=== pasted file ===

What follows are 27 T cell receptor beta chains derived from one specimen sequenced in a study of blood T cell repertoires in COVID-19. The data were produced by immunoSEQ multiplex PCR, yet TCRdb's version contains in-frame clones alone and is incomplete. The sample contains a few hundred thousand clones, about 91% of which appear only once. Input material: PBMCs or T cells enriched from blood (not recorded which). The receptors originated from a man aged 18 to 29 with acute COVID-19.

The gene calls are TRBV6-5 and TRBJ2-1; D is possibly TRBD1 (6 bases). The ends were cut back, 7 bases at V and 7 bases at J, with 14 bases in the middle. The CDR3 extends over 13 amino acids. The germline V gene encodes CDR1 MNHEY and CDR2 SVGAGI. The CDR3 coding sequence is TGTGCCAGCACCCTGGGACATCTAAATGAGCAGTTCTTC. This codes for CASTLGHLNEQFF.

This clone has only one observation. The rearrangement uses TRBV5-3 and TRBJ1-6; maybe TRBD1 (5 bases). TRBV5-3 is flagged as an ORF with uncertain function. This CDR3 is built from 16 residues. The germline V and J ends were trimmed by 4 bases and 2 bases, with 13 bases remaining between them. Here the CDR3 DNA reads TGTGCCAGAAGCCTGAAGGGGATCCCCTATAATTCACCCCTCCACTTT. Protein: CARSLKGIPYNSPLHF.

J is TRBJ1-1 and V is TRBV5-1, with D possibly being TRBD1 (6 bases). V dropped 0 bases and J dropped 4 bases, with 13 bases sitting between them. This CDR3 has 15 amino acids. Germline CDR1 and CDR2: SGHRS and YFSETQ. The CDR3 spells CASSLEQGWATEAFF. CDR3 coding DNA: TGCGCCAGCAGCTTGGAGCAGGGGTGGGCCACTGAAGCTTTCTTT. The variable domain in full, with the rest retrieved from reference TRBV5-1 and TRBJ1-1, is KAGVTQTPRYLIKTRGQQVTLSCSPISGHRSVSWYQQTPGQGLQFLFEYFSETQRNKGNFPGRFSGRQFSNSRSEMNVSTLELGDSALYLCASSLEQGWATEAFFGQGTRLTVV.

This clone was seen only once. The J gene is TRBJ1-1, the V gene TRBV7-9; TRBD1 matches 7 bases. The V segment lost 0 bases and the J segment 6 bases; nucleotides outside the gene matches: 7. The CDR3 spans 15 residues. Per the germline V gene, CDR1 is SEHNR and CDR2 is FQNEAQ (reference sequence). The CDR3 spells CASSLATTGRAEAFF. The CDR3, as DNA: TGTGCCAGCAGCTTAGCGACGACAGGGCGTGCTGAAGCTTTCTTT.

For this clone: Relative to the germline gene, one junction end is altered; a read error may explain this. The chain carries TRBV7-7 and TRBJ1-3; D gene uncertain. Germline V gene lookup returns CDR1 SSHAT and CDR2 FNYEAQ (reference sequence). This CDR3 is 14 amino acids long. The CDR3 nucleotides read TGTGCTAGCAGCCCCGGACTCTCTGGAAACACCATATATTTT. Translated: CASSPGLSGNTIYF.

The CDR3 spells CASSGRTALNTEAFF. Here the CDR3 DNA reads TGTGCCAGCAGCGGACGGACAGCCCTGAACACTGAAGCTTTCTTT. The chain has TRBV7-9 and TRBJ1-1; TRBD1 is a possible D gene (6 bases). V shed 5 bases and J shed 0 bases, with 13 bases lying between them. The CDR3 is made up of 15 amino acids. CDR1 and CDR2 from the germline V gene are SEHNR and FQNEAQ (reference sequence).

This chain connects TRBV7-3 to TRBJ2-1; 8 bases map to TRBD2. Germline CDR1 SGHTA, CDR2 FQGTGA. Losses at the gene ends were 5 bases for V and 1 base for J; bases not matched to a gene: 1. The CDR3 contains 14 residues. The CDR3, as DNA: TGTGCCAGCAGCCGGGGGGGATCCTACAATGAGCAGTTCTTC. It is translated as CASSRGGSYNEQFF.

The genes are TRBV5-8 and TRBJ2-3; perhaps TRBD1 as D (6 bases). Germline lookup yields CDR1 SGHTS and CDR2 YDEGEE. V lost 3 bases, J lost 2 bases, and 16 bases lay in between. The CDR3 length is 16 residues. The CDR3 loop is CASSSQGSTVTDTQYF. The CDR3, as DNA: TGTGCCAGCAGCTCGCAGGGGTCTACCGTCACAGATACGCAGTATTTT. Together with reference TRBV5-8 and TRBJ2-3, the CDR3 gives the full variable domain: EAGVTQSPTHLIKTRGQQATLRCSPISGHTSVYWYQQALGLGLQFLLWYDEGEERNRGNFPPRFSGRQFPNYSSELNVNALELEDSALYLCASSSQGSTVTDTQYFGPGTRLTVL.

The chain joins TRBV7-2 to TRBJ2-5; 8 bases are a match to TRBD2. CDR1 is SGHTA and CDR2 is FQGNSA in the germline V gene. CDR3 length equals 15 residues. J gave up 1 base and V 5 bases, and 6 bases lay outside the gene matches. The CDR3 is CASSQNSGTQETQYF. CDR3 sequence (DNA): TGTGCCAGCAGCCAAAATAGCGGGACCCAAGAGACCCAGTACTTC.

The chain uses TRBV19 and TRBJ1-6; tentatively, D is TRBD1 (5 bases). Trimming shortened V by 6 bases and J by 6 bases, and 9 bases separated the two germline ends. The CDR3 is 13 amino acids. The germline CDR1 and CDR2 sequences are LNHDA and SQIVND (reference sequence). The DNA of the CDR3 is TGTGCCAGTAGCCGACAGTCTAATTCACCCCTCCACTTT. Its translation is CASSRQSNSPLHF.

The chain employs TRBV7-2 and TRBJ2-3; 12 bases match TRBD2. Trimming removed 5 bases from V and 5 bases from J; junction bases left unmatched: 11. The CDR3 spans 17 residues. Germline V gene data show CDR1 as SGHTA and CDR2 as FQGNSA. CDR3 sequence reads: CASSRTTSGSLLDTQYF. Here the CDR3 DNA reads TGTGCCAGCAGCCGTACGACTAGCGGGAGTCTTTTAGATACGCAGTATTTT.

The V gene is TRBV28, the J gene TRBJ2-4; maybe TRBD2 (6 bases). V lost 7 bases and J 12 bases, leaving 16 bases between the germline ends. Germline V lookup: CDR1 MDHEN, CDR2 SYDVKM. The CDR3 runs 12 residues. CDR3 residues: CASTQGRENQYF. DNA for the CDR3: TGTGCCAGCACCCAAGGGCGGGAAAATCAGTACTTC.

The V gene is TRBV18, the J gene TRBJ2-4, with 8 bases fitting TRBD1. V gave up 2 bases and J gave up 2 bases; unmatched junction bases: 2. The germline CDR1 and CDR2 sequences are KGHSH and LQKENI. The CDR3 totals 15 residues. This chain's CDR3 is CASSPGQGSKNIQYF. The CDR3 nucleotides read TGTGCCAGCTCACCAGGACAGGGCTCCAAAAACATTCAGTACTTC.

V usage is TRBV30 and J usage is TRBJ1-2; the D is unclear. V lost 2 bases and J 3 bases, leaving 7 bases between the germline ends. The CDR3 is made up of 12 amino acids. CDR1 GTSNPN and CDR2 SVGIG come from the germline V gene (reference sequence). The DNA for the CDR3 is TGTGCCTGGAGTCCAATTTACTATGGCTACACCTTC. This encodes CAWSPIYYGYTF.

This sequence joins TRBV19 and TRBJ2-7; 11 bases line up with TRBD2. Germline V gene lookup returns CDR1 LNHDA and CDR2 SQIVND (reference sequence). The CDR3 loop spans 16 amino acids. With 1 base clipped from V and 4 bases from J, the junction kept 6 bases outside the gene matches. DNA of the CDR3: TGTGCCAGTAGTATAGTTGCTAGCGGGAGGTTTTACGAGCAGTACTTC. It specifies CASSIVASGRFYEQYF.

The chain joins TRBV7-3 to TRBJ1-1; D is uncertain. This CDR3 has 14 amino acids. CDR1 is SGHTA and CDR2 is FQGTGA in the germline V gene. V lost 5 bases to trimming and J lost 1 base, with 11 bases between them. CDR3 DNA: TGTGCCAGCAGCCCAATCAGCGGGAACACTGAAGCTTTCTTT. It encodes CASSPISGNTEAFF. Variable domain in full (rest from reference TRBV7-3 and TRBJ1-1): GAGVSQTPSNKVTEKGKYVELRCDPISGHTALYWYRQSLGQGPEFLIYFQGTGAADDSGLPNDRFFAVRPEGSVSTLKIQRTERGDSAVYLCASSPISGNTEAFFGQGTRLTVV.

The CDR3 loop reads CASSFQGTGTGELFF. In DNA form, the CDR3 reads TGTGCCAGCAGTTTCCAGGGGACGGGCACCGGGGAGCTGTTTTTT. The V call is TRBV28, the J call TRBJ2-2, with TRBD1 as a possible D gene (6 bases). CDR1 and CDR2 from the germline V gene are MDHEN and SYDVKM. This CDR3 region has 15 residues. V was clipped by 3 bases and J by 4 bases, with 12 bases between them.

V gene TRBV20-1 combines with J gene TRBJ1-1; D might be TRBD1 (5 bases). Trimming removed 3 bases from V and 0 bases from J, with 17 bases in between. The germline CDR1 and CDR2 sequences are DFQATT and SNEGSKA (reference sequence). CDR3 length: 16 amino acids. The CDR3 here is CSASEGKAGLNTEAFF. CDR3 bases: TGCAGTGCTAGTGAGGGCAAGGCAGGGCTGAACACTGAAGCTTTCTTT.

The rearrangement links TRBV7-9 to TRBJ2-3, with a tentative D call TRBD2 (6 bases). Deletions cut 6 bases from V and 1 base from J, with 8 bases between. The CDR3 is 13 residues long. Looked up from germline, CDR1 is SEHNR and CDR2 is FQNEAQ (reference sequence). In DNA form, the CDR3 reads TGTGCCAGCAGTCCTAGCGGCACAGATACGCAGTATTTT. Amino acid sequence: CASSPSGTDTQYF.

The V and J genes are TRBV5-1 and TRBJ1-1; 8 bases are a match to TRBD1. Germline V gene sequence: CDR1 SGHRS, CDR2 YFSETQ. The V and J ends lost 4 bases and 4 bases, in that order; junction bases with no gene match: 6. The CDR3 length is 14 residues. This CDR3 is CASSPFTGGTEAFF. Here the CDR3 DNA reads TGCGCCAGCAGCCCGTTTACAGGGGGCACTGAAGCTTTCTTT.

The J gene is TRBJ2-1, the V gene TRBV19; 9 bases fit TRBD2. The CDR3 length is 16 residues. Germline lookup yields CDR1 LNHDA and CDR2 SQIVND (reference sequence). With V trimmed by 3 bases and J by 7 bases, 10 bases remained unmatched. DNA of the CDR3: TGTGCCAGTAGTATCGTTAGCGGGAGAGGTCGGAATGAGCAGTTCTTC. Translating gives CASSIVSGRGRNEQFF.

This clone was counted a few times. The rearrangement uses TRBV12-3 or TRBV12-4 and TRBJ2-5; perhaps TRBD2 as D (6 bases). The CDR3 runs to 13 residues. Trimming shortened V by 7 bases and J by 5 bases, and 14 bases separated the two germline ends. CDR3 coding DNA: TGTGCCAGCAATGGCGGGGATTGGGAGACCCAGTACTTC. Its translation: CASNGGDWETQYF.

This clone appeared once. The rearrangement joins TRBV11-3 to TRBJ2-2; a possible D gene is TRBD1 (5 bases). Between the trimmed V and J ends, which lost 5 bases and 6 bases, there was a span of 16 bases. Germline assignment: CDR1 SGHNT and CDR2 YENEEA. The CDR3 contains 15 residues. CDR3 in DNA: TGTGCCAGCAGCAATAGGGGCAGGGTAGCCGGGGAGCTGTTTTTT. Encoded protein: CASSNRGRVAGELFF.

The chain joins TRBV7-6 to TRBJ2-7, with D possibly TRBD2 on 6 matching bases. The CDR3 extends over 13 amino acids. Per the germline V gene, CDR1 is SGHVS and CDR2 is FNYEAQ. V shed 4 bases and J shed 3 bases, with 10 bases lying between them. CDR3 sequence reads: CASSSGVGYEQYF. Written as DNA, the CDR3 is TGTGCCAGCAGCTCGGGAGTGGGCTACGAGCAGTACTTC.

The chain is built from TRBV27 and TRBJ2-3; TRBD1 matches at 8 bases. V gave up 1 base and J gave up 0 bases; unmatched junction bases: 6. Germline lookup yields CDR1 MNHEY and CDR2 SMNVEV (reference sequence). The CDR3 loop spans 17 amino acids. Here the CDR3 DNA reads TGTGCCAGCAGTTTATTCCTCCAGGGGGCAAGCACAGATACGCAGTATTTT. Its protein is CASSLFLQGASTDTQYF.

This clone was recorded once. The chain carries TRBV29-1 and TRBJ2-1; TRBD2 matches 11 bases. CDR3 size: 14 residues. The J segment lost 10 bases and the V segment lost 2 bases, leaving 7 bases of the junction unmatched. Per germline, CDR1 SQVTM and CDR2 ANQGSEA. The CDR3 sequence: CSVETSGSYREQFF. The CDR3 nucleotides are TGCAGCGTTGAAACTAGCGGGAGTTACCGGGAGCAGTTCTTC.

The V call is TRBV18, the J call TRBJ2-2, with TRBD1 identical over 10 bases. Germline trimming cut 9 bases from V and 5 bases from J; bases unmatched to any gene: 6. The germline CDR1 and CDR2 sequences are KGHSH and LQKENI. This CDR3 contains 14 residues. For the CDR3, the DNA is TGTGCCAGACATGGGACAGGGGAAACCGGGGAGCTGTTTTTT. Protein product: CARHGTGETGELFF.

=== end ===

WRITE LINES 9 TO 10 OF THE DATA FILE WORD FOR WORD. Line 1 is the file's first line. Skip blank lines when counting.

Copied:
The genes are TRBV5-8 and TRBJ2-3; perhaps TRBD1 as D (6 bases). Germline lookup yields CDR1 SGHTS and CDR2 YDEGEE. V lost 3 bases, J lost 2 bases, and 16 bases lay in between. The CDR3 length is 16 residues. The CDR3 loop is CASSSQGSTVTDTQYF. The CDR3, as DNA: TGTGCCAGCAGCTCGCAGGGGTCTACCGTCACAGATACGCAGTATTTT. Together with reference TRBV5-8 and TRBJ2-3, the CDR3 gives the full variable domain: EAGVTQSPTHLIKTRGQQATLRCSPISGHTSVYWYQQALGLGLQFLLWYDEGEERNRGNFPPRFSGRQFPNYSSELNVNALELEDSALYLCASSSQGSTVTDTQYFGPGTRLTVL.

The chain joins TRBV7-2 to TRBJ2-5; 8 bases are a match to TRBD2. CDR1 is SGHTA and CDR2 is FQGNSA in the germline V gene. CDR3 length equals 15 residues. J gave up 1 base and V 5 bases, and 6 bases lay outside the gene matches. The CDR3 is CASSQNSGTQETQYF. CDR3 sequence (DNA): TGTGCCAGCAGCCAAAATAGCGGGACCCAAGAGACCCAGTACTTC.